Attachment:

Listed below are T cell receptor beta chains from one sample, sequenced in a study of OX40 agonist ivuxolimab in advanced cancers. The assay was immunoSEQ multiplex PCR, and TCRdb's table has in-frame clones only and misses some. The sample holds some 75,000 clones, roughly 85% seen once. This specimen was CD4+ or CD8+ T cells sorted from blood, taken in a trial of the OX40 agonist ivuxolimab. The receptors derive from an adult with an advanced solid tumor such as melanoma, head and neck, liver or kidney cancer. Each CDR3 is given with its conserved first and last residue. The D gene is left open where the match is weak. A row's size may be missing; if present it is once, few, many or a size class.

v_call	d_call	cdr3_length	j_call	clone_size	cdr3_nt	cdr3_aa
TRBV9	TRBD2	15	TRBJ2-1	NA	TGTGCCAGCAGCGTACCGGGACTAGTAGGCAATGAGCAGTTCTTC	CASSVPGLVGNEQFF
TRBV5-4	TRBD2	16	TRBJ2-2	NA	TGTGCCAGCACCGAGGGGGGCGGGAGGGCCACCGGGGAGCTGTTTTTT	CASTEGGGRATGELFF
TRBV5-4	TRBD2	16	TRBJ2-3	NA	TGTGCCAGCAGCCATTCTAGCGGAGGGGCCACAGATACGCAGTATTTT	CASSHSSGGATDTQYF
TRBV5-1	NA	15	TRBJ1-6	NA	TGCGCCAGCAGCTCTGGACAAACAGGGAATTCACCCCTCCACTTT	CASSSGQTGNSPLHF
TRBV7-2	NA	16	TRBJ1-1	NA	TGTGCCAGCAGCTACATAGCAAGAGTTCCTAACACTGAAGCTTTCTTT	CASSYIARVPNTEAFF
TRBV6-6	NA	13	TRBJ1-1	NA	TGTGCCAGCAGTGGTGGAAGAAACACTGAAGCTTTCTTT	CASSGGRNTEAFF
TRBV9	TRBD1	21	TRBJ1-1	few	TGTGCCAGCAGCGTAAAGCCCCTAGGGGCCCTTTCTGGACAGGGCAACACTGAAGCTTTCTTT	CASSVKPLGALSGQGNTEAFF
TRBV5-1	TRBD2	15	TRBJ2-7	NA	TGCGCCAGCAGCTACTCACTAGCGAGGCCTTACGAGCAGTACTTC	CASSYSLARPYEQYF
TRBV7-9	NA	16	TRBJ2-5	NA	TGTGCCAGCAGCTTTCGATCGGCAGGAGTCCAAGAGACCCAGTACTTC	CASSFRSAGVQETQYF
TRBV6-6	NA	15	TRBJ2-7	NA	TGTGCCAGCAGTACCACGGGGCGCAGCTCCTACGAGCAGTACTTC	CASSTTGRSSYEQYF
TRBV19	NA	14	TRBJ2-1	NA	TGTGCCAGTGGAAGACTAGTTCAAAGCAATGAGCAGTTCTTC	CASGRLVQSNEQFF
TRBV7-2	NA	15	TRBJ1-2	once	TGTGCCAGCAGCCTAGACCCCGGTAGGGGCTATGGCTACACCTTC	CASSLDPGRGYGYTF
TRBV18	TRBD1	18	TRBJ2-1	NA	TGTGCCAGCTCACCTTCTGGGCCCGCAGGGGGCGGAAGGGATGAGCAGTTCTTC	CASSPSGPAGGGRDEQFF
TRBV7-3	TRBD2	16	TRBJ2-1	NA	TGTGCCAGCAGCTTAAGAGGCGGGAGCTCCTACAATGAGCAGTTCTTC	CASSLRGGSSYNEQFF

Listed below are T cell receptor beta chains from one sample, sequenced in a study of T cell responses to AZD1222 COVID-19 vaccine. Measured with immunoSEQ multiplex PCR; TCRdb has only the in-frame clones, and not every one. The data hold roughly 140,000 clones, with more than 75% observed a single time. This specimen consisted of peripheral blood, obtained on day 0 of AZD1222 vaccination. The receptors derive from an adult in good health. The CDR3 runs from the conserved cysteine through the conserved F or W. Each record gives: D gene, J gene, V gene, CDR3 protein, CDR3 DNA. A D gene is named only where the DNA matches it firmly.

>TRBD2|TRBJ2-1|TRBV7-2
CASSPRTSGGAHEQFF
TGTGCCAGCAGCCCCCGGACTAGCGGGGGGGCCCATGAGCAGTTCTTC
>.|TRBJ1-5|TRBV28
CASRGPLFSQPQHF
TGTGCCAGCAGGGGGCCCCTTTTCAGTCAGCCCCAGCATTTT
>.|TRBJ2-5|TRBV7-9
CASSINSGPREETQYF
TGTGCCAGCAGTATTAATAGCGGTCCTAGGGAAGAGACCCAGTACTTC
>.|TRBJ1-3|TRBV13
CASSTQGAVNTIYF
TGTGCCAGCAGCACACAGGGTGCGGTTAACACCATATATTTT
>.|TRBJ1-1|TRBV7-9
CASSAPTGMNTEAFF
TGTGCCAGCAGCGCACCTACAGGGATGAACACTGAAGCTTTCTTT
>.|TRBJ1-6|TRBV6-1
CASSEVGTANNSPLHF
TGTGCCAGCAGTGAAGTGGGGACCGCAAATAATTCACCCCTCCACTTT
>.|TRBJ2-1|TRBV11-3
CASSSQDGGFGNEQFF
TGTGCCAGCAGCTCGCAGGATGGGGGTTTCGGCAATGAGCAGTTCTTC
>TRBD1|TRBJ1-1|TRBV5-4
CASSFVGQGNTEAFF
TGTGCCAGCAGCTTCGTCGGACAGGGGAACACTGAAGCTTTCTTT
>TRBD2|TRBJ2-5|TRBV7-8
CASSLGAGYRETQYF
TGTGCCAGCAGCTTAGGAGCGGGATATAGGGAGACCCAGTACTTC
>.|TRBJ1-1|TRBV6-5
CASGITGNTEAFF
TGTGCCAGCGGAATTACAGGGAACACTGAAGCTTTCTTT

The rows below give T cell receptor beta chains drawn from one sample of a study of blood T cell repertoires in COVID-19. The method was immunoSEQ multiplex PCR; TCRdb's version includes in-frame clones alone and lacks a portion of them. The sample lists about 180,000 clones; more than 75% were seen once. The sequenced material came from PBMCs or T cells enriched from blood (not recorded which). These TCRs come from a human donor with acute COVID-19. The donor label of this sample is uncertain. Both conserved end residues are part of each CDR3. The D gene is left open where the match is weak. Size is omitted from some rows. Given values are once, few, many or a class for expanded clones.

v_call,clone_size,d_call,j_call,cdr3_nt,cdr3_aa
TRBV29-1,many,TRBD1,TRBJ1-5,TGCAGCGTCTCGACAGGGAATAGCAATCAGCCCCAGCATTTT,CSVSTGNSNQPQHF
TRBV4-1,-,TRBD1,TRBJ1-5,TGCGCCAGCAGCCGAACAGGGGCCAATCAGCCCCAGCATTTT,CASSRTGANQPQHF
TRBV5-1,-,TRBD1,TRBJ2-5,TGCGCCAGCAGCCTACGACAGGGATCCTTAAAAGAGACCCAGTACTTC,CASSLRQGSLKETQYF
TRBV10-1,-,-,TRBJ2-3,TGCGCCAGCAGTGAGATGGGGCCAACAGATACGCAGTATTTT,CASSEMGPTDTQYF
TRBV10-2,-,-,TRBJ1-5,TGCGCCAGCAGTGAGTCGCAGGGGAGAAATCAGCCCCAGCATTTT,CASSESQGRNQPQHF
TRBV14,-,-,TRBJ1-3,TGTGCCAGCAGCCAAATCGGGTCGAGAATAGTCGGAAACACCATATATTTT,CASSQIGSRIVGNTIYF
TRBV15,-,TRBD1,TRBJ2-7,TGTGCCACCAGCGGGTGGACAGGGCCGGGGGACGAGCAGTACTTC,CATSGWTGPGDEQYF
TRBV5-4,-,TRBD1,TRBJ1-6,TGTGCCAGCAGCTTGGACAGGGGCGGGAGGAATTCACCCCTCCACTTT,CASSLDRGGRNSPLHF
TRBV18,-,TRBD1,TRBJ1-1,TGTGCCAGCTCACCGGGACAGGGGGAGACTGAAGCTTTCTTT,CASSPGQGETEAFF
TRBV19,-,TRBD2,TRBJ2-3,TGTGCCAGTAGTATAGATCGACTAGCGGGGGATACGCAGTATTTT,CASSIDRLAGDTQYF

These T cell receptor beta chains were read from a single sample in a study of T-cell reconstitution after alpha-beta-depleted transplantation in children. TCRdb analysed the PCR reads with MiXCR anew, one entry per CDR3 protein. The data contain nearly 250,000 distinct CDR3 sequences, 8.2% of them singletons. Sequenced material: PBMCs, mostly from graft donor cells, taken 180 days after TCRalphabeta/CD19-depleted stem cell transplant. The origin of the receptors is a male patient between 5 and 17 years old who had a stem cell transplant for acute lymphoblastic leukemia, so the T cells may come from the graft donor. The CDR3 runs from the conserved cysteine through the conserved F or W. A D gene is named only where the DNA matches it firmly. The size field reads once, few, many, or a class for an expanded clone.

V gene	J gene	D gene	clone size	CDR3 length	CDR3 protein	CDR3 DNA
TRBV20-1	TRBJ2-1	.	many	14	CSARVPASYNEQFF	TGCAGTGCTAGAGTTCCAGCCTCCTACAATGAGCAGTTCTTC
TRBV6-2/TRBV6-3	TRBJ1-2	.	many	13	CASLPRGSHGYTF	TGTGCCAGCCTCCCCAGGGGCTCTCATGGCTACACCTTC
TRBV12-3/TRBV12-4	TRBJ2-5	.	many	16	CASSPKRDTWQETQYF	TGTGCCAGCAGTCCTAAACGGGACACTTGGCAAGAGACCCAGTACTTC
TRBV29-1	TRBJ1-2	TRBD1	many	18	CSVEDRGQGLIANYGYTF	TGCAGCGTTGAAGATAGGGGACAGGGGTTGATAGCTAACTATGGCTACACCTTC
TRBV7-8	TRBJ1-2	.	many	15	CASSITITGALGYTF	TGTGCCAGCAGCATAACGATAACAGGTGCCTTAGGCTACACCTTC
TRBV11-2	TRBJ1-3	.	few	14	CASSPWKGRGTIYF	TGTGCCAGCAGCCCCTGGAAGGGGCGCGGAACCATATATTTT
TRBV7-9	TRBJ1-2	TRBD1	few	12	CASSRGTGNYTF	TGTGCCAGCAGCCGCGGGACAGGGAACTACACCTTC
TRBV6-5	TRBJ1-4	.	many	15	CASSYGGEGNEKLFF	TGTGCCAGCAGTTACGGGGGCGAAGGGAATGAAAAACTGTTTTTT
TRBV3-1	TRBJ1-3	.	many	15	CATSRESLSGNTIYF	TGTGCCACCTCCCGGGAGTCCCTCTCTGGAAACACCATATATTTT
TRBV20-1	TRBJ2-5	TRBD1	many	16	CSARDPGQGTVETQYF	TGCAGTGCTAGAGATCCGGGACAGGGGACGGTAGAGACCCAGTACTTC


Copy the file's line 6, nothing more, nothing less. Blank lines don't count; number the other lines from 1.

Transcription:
TRBV5-1	NA	15	TRBJ1-6	NA	TGCGCCAGCAGCTCTGGACAAACAGGGAATTCACCCCTCCACTTT	CASSSGQTGNSPLHF